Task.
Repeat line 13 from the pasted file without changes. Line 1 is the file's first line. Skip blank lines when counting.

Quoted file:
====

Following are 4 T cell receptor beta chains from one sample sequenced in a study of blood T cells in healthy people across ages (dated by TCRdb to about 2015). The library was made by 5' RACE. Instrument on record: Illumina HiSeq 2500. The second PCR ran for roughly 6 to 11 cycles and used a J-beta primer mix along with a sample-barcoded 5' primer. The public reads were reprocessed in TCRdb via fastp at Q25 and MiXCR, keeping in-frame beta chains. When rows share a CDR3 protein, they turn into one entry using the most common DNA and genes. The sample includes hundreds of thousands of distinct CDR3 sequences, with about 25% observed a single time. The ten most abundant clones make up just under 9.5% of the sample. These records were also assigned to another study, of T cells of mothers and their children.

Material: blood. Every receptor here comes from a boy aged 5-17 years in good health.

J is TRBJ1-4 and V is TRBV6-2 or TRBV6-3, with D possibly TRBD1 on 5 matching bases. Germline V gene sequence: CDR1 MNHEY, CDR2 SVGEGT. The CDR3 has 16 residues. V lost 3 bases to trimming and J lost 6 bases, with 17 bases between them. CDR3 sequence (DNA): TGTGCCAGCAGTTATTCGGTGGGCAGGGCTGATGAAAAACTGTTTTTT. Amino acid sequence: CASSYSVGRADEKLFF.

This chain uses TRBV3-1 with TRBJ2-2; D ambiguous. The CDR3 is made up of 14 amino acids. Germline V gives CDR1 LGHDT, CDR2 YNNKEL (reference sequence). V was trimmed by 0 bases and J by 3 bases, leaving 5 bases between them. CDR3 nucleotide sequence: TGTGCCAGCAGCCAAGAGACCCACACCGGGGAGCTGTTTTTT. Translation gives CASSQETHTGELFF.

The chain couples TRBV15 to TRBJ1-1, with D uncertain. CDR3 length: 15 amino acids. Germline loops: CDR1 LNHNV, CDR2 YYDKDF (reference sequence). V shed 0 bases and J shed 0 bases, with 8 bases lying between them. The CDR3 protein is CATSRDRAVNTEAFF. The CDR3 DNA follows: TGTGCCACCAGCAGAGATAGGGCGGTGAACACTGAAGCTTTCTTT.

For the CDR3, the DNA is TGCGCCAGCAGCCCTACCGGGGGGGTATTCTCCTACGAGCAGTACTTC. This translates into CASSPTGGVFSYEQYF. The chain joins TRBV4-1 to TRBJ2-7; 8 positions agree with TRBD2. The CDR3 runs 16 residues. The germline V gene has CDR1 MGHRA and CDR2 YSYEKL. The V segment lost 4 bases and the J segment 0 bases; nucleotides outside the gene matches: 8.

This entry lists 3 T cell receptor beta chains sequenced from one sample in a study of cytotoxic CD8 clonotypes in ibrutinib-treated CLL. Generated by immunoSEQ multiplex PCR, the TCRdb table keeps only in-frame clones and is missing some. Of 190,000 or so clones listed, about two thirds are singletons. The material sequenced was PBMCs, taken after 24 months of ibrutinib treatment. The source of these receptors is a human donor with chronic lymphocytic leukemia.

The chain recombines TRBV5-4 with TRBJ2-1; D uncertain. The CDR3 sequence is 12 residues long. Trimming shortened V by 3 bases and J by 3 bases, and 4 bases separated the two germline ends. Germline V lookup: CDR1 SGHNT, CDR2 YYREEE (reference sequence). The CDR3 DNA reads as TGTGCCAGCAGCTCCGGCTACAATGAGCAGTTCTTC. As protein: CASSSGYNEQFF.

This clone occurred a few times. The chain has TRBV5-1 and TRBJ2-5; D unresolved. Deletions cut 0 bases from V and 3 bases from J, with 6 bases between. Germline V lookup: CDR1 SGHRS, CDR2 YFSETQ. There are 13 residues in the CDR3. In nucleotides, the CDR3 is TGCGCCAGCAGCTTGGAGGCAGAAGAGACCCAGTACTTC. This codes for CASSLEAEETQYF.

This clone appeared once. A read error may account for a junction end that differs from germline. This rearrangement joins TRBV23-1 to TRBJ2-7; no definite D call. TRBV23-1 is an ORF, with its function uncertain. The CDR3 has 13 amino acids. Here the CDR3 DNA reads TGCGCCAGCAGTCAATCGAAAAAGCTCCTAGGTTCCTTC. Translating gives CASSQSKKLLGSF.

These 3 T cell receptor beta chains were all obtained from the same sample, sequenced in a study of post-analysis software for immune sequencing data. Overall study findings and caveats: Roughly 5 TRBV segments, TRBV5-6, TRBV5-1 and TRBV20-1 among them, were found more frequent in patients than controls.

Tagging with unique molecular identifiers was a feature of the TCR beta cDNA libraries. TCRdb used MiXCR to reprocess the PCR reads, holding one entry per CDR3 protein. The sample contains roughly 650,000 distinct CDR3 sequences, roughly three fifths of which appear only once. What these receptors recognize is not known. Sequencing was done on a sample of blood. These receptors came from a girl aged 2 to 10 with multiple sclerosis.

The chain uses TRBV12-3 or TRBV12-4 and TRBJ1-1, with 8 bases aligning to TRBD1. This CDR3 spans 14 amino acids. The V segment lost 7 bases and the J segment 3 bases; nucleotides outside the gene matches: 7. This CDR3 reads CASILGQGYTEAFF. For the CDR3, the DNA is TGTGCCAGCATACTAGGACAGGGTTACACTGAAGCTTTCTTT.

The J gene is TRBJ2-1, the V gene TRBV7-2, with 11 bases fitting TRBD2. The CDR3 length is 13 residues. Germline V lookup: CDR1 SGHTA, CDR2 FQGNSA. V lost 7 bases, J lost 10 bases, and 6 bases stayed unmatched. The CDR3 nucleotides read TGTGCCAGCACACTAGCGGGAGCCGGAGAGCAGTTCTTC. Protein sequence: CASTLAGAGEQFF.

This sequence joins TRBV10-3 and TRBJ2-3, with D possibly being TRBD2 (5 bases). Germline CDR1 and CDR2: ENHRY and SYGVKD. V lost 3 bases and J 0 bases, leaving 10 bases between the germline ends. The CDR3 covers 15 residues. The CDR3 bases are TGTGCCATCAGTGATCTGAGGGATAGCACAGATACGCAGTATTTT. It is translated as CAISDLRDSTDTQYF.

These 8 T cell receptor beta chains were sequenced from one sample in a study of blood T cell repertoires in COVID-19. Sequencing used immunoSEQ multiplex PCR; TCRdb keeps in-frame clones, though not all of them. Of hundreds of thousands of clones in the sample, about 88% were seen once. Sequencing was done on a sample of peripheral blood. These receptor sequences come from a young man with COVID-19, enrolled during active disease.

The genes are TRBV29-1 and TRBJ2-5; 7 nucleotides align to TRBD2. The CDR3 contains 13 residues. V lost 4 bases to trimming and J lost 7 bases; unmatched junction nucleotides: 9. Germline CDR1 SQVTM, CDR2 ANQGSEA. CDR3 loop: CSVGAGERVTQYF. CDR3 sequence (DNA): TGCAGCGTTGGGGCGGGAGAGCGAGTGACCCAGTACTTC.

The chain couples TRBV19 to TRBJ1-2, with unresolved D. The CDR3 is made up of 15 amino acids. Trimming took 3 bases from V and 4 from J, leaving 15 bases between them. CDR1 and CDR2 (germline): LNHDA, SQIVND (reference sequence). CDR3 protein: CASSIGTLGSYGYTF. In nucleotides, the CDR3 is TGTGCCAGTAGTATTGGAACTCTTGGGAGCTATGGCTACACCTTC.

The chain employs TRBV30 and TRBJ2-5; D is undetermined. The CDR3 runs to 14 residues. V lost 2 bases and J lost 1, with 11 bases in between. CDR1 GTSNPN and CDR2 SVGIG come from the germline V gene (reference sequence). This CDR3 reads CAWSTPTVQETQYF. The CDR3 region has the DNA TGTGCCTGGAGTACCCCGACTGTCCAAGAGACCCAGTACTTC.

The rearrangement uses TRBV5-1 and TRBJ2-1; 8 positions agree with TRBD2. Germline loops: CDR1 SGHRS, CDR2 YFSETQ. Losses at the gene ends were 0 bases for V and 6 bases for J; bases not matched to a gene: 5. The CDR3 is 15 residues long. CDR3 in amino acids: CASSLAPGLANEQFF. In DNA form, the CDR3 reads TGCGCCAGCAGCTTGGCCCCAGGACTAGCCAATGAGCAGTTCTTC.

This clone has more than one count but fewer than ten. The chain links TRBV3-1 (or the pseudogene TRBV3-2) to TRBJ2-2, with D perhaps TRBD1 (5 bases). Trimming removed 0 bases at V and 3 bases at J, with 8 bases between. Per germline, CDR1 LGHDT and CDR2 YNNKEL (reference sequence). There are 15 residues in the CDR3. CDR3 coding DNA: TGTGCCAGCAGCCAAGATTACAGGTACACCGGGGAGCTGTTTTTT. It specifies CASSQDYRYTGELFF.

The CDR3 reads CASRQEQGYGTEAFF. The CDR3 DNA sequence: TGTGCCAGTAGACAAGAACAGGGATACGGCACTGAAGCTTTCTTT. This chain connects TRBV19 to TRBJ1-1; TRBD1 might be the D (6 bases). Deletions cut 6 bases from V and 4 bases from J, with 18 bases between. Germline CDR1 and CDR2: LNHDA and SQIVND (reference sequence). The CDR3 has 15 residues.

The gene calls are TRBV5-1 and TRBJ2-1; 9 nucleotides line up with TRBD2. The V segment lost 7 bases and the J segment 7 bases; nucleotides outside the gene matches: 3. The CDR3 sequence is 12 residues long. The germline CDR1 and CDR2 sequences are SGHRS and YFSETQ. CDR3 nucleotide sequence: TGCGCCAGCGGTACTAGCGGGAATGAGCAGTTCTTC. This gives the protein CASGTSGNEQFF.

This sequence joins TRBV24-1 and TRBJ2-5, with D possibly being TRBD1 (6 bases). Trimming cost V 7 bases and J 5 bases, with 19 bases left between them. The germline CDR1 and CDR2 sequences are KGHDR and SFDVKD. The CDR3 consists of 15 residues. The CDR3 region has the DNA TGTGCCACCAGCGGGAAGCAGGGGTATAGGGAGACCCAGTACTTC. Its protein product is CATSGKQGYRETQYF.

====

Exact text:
The chain uses TRBV12-3 or TRBV12-4 and TRBJ1-1, with 8 bases aligning to TRBD1. This CDR3 spans 14 amino acids. The V segment lost 7 bases and the J segment 3 bases; nucleotides outside the gene matches: 7. This CDR3 reads CASILGQGYTEAFF. For the CDR3, the DNA is TGTGCCAGCATACTAGGACAGGGTTACACTGAAGCTTTCTTT.